Not many people know that Sumner has a riding school tucked away at the bottom of Evans Pass.
And few would have heard that it is home to a real-life ‘Wonky Donkey’, aka Tilly.
Sumner Valley Riding School owner Lisa Hadfield has leased 2.4ha of the city-council-owned Sumnervale Reserve for the past 35 years, providing community-based services for children, teenagers and adults.
She takes pre-schoolers for walks on Tilly, hosts children’s parties, and trains young riders to compete in events like the Springston Trophy.
She’s now teaching her fourth generation of riders.
But to continue safely providing services all year round, Ms Hadfield needs an all-weather dressage arena.
The arena would provide a surface that protects the horses and ponies and their riders.
“Instead of riding on a muddy or too hard paddock, you are on a surface that will protect the horses’ legs. In the summer, the ground gets very hard like concrete and that jars their legs and causes tendon problems, and in the winter, the ground is so heavy that you mess it up – it’s slippery and dangerous and you can do tendon damage as well,” Ms Hadfield said.
She’s hoping to get an all-weather dressage arena installed by the end of the year and has the full support of Labour MP Ruth Dyson. They met this week to talk possible fundraising opportunities.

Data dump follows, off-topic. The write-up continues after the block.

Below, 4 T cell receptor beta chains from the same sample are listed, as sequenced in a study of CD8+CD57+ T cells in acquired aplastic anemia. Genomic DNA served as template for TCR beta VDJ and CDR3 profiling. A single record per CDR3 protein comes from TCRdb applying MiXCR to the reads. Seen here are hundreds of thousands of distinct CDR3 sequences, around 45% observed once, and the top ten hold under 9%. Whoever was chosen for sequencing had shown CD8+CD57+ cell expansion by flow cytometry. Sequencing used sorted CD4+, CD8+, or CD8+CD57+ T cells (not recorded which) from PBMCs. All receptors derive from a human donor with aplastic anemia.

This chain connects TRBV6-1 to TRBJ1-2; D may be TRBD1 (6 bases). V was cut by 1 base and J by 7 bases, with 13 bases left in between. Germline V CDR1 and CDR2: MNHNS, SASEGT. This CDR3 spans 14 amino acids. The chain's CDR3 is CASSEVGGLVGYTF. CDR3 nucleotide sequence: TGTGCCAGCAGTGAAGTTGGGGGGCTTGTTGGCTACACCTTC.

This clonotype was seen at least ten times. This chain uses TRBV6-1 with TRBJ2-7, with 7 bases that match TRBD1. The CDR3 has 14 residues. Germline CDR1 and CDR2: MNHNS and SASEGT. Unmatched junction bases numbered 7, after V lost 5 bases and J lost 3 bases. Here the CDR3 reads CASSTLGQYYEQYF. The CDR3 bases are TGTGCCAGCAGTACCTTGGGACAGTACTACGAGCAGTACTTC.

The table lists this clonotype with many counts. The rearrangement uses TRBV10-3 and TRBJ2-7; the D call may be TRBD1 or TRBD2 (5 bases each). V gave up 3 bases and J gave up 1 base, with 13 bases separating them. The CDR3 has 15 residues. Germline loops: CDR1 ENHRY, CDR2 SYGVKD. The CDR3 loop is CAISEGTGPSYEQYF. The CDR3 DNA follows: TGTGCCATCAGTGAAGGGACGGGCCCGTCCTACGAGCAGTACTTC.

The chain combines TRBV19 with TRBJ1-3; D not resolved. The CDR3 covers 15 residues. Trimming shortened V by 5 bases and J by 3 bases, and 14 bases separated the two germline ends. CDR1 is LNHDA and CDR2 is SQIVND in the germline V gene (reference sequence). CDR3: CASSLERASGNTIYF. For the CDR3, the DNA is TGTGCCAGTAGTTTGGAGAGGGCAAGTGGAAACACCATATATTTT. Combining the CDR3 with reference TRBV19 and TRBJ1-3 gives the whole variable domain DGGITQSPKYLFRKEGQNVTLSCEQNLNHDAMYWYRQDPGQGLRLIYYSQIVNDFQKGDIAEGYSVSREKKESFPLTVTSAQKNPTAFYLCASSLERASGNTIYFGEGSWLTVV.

Said Ms Dyson: “The facility is really in need of improvements to the buildings and the main riding area. This would provide an all year, usable terrain, which it currently doesn’t have and obviously this would be of huge benefit to the young people who want to ride their horses all year round.” The school was a small one in an “absolutely beautiful area” and was a strong part of the Sumner community, Ms Dyson said.
The riding school is non-profit and Ms Hadfield supplements her income with two part-time jobs. A new arena will cost thousands.
“If we get the physical
help we’re okay,” Ms Hadfield said.
“I reckon we can hire the machinery and . . . to put a surface down will be between $10,000 and $20,000.”
While it is still in the early stages, Ms Dyson said she has “a few leads to chase up” but hoped to be able to help turn the project into a reality.